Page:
Advisers added to meet USF’s strategic goals
Published: Tuesday, April 24, 2012
Updated: Tuesday, April 24, 2012 00:04
In an attempt to move away from faculty advising, USF has hired 43 new professional advisers during the past five years.
The new hires have reduced the adviser-to-student ratio from 1-to-700 or 800 to about 1-to-350, Vice Provost for Strategic and Budget Planning Graham Tobin said at a Student Government presentation last month.
American College Testing recommends that the professional adviser-to-student ratio is 1-to-350, said Cheryl Anderson, assistant to the vice provost for Communications and Marketing.
Paul Dosal, vice provost for Student Success, said advising is an integral part of promoting student success that focus, leading to better graduation and retention rates.
“The last five-year (strategic) plan was launched in 2007,” he said. “In 2008, USF embarked on this effort by professionalizing the advising system we have, by hiring advisers whose primary job is to advise.”
Dosal said that USF focused on raising the quality of advising and that it “didn’t do it in order to save money.”
“We are hiring advisers whose main job is to support student success,” he said. “Professional advisers are better positioned to raise student success. Advisers should work directly with students to help them model an academic plan to graduate in a timely manner.”
The College of Arts and Sciences, which has added nine advisers in the past five years, has switched all advisers to professionals said, Autumn Mueller, director of advising for the College of Arts and Sciences, said. Two departments, economics and anthropology, were fully converted last year.
Three departments that have only professional advisers are the Athletics Department, the Honors College and the Transitional Advising Center, she said.
Katharine Cole, associate dean of Undergraduate Studies, said there are now only three faculty advisers in the College of the Arts and six in the College of Engineering.
For faculty advisers, advising is just a portion of their job description. There is no extra compensation for the advising they do, Cole said. Professional advisers earn between $30,000 to $40,000 per year.
While faculty advisers have in-field experience that professional advisers may lack, Allison Cleveland-Roberts, assistant dean for the College of Arts and Sciences, said hiring professional advisers allows faculty to focus on teaching.
“We are able to put teachers back in classrooms and that allows more sections to open up and more students are able to get seats,” she said.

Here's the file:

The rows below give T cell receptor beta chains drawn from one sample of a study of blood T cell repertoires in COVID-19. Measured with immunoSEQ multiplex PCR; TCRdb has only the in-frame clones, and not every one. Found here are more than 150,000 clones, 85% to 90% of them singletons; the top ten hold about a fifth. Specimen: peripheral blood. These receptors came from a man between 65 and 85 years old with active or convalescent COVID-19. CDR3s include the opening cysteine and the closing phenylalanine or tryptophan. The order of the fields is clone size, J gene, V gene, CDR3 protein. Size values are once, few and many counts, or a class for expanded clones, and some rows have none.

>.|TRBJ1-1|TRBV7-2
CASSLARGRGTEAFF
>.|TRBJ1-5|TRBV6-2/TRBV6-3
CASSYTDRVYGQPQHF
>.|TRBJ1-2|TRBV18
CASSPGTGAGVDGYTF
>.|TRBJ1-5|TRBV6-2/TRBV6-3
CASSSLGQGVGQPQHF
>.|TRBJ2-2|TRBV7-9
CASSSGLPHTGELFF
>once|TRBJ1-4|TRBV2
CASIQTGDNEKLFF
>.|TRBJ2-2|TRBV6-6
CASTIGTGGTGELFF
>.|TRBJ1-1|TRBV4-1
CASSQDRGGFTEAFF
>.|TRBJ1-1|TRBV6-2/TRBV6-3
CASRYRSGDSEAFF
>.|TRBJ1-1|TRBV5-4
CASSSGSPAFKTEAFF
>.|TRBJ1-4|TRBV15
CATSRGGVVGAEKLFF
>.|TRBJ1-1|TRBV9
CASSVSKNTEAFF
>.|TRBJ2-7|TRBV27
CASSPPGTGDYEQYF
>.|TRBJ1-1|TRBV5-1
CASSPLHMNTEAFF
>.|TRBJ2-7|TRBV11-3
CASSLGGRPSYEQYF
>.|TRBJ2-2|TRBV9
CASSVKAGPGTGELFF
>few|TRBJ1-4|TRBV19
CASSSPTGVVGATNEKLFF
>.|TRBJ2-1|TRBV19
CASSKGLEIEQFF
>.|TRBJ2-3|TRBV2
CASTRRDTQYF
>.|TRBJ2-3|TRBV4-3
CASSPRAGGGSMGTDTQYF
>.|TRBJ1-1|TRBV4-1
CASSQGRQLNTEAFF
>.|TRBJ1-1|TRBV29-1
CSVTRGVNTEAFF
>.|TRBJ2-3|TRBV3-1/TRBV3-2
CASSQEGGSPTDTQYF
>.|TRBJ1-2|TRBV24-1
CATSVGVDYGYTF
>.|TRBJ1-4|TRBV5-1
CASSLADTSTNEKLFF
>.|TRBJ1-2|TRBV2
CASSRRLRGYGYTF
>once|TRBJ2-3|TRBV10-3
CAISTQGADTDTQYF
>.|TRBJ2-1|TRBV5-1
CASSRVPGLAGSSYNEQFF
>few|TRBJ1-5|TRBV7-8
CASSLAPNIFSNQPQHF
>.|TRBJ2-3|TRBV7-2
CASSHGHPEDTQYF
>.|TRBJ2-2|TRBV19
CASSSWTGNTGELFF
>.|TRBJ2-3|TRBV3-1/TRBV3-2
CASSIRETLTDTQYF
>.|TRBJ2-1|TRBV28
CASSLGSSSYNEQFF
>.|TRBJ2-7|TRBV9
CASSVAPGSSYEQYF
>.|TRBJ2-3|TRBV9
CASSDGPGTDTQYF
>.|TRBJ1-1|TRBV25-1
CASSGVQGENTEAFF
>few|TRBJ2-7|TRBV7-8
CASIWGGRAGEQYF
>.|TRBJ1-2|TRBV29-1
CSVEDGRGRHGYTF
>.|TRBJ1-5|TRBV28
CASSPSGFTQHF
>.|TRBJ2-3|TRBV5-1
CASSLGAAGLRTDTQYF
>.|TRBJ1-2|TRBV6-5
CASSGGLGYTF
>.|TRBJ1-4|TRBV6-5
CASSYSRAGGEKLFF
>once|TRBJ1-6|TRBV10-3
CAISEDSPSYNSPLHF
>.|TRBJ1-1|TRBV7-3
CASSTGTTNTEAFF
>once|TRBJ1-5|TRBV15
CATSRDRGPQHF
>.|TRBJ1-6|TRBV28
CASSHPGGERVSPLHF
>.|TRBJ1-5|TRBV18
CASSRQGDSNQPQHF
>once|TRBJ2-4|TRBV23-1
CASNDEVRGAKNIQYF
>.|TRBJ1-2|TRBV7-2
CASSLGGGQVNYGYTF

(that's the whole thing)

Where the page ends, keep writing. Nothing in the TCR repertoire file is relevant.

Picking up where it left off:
Cleveland-Roberts said that just because a faculty member has a Ph.D., it doesn’t always mean they know how to advise.
“Advisers are there to help students balance their load,” she said. “They don’t have to have a PhD in a discipline for that. Look at advising as the 30,000-foot view of your degree. Advisers establish that logic for your degree. They are really critical.”
Yet Judith Chiang, a junior majoring in business who recently switched her major from biology, doesn’t think so. She said she felt her biology advisers could have used more experience in the degree field.
“For biology, the advisers were unreliable,” she said. “I wish they could have been more focused on their areas of study.”
Mueller said an infield degree is not the most important factor in hiring an adviser.
“When we hire, we look for people who are lifelong learners, who can keep up with policy changes and absorb bureaucracy,” she said. “They are still educated to learn. They get involved in departments. They are not teaching the classes but they visit classes, interact with the faculty and students. They know the curriculum.”
Brent Lamons, an adviser for the College of Education who majored in history and philosophy and minored in Greek and biology as an undergraduate, said most students don’t care if advisers have majored in the fields they are advising in.
Yet the importance of an in-field degree, he said, depends on the field.
“For the hard sciences, such as chemistry, having an adviser with a chemistry degree would be more helpful to a chemistry student,” he said. “You wouldn’t want someone who has never taken organic chemistry or calculus to try to explain those classes to you.”